County officials and neighbors opposed to a plan to build a combined sheriff’s office and emergency management office in the same residential neighborhood where the current facilities are located met Feb. 25 to make their respective cases to the other side.

The meeting was held at the county’s current Emergency Management Agency Office. By the end of the meeting, one idea that found some support was the creation of a citizen’s group to work with the project architects.

However, the neighborhood group has also asked county officials to hold off on presenting the project to the Belfast planning board in order to be sure the current plan is the most suitable.

The Waldo County Commissioners recently approved spending $1 million from existing county accounts to replace the sheriff’s office, which is located in an aging house on Congress Street that is attached to the Maine Coastal Regional Reentry Center, formerly the Waldo County Jail.

Plans call for a 10,500 square foot, single-story, L-shaped building to be built next to the Waldo County Regional Communications Center on Miller Street. The EMA portion of the building was approved last year for funding by the Federal Emergency Management Agency.

About 50 people, many of whom live near the jail, attended the Feb. 25 meeting. The meeting lasted more than two and a half hours.

Neighbors expressed concern over increased noise, traffic, the lowering of property values and building such a structure in a historical, residential neighborhood.

The group also raised concerns about what they feel is a lack of communication from county officials with abutters about the project plans.

Neighbors said they do recognize that a new building is needed, but they questioned if another site, such as the 100-acre parcel of county-owned land on Route 52, might be more appropriate.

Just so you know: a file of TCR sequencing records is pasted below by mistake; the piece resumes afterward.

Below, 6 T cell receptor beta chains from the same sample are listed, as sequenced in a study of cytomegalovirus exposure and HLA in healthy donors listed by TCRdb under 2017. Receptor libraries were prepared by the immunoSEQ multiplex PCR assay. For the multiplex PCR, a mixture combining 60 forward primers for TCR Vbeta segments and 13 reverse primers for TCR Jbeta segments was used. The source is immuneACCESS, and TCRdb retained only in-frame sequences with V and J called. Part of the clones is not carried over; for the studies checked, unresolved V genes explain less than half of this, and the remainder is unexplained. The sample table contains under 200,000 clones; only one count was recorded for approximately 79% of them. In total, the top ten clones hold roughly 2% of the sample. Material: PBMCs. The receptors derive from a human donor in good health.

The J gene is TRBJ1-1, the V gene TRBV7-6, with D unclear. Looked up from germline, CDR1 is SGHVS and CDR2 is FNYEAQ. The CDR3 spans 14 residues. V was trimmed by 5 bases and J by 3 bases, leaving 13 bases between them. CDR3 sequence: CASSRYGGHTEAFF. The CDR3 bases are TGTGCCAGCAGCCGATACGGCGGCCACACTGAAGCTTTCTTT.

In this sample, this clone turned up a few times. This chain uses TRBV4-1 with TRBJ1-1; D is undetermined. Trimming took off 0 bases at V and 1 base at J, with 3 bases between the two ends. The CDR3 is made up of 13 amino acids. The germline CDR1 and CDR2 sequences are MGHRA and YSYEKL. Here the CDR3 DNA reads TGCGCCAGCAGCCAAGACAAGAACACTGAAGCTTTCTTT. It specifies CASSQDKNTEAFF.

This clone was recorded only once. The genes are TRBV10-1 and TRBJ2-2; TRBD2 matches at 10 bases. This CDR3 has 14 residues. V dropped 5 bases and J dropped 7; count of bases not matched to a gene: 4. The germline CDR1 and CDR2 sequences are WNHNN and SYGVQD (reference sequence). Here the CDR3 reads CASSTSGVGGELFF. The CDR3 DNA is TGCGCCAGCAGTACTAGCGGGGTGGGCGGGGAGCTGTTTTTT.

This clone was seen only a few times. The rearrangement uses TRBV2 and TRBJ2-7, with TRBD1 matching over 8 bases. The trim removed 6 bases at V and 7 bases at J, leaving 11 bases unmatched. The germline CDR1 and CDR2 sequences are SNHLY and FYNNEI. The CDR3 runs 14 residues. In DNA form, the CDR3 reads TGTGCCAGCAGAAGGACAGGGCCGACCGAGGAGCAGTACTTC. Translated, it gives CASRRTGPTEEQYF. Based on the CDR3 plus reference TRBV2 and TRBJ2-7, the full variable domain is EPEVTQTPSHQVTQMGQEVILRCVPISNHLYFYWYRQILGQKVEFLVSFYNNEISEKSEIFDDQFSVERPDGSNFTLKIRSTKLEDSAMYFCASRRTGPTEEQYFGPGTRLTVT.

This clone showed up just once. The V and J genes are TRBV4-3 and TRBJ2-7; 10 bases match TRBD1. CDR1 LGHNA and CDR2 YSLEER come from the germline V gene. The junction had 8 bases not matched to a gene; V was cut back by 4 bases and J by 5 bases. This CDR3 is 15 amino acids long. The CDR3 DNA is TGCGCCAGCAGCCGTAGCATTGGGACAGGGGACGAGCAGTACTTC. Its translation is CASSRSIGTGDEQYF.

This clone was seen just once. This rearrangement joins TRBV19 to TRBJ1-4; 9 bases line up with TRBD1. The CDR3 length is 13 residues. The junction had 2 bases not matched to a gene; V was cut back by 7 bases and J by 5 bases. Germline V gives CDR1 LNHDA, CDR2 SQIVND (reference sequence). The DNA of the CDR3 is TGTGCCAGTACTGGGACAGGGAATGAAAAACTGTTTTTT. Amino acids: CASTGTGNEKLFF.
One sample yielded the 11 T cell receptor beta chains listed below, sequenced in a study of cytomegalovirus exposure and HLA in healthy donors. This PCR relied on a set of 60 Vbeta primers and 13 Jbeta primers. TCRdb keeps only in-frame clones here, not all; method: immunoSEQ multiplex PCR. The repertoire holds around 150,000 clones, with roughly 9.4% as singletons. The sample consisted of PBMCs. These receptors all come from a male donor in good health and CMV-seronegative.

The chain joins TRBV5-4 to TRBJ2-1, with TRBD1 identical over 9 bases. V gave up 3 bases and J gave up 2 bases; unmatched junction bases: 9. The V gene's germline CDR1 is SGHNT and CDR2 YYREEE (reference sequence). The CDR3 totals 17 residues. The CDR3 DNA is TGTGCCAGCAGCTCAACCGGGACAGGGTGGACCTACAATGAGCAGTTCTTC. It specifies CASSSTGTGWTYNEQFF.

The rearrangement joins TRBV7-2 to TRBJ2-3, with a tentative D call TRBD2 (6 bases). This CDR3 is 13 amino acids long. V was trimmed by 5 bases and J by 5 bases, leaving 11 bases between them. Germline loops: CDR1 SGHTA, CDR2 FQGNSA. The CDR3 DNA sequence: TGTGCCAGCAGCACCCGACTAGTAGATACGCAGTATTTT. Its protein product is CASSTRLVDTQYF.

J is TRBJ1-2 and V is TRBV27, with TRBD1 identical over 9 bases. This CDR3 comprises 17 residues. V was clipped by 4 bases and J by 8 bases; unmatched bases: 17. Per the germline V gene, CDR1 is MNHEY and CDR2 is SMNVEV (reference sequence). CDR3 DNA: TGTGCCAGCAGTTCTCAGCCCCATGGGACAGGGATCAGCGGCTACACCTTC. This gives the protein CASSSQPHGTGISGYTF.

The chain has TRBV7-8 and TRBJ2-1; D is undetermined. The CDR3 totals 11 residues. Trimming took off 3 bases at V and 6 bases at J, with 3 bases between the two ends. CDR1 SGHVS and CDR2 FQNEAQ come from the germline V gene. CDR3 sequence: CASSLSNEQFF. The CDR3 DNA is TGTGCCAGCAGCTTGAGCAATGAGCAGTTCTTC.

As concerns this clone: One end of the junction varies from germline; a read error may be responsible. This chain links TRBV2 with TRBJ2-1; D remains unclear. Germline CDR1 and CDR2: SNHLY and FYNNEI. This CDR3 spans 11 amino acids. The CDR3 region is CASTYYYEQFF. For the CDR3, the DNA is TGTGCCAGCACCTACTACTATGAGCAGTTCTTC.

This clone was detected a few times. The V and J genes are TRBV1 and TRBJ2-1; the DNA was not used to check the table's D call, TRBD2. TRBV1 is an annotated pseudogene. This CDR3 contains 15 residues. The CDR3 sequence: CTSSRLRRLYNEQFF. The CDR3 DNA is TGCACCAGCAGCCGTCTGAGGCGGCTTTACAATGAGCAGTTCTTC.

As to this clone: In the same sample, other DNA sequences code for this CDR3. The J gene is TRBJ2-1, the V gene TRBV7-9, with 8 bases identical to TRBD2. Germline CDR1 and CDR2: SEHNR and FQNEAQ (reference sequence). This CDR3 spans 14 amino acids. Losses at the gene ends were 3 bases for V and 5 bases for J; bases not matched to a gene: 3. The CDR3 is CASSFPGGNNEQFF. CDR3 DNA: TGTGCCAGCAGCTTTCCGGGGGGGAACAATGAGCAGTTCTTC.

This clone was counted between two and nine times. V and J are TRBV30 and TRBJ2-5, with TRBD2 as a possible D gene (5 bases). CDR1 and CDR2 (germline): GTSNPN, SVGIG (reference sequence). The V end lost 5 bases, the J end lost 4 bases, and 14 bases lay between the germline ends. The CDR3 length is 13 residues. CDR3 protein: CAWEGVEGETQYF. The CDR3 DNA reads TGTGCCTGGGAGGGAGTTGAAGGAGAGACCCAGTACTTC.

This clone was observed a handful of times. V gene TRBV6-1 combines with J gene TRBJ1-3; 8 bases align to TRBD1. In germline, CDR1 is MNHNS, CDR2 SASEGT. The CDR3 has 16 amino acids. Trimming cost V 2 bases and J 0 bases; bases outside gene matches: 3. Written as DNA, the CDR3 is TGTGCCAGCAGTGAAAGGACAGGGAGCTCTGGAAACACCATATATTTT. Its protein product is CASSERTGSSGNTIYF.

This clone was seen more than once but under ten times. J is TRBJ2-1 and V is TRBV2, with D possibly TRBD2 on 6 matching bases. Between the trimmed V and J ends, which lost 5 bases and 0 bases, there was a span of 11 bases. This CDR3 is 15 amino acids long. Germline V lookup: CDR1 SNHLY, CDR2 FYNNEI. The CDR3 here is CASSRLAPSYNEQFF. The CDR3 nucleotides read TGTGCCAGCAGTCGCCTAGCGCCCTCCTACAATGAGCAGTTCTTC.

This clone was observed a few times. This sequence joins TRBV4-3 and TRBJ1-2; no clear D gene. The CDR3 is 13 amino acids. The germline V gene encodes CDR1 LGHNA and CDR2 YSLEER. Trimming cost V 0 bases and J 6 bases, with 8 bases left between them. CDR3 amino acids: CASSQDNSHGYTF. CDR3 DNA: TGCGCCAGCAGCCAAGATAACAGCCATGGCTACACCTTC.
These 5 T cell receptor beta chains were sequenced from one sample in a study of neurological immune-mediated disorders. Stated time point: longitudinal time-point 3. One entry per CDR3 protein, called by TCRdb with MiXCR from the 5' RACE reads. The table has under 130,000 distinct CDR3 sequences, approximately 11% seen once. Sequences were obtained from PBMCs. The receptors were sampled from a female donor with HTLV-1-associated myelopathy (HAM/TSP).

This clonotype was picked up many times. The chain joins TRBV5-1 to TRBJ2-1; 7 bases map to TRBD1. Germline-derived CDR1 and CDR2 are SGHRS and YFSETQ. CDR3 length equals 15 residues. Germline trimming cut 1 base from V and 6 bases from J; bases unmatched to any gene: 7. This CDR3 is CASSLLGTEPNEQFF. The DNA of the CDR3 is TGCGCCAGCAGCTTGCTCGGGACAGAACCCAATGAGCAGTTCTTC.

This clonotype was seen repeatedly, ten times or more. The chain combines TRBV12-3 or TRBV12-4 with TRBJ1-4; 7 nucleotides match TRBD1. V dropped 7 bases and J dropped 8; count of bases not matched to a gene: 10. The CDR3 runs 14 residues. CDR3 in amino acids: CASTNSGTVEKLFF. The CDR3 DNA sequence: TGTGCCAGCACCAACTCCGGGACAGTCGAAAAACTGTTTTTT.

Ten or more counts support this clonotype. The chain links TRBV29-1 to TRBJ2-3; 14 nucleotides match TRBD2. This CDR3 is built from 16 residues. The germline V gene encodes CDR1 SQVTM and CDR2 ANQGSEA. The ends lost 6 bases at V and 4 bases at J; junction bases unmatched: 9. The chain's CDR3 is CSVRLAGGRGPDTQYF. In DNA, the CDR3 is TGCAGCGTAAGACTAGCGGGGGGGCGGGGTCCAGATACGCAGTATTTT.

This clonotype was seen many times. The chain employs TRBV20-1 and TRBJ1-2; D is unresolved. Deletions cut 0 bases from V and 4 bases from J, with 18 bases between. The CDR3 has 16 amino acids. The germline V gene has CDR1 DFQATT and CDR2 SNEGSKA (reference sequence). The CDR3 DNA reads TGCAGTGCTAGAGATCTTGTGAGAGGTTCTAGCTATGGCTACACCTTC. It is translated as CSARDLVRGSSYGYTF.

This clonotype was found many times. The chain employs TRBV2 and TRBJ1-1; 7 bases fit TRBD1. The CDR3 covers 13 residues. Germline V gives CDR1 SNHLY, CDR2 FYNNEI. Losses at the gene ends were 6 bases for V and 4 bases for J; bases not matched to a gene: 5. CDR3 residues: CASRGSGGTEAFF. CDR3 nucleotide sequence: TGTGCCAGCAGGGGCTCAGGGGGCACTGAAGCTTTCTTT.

County officials have said it would cost too much to build on that site. In addition, EMA Director Dale Rowley said his office needs to be connected to the communications center and the Federal Aviation Administration will not allow the county to put up a tower near the airport, which is close to the 100-acre parcel mentioned by the neighbors. Sheriff Scott Story said it is advantageous to have his office located next to the re-entry center.

“I know this is your neighborhood,” Story told audience members. “But five years ago we abandoned the thought of building a big project.”

Several years ago voters rejected an $18 million corrections complex proposed for Route 52 and later slated for Lower Congress Street. The facility would have included the sheriff’s offices, a 72-bed jail and county government offices.

Story said he does not believe taxpayers in other county towns would approve building a facility on Route 52.

“Our goal was to save you money. You are not having to pay anything above what the commissioners before us have put away for this project,” said Waldo County Commissioner Donald Berry.

Berry said the project has been talked about by commissioners for years and is nothing new.

Congress Street resident Thierry Bonneville said it is rare to see so many people come out to such a meeting and that’s because the project has caught their attention.

“We are willing to work with you to find a solution and to campaign for a better solution,” he told county officials.

Bonneville said the group is not ready to talk about other related issues, such as trees and lighting, just yet.

Neighbors have asked to see figures for how much it would cost to build at an alternate locations.

“You deserve it, you need a new building, but we ask you to delay the presentation to the planning board to see if indeed there are no other solutions,” Bonneville said.

The Belfast Planning Board is scheduled to begin review of the plans on Tuesday, March 10. It was not clear at the Feb. 25 meeting if commissioners plan to postpone the presentation.

Berry said county officials are, however, willing to work with neighbors to make the current project the best it can be for everyone.

By the end of the meeting, some people were exploring the idea of organizing a citizen’s group to work with the architects on the project.

The Republican Journal reporter Kim Lincoln can be reached at or at 338-3333.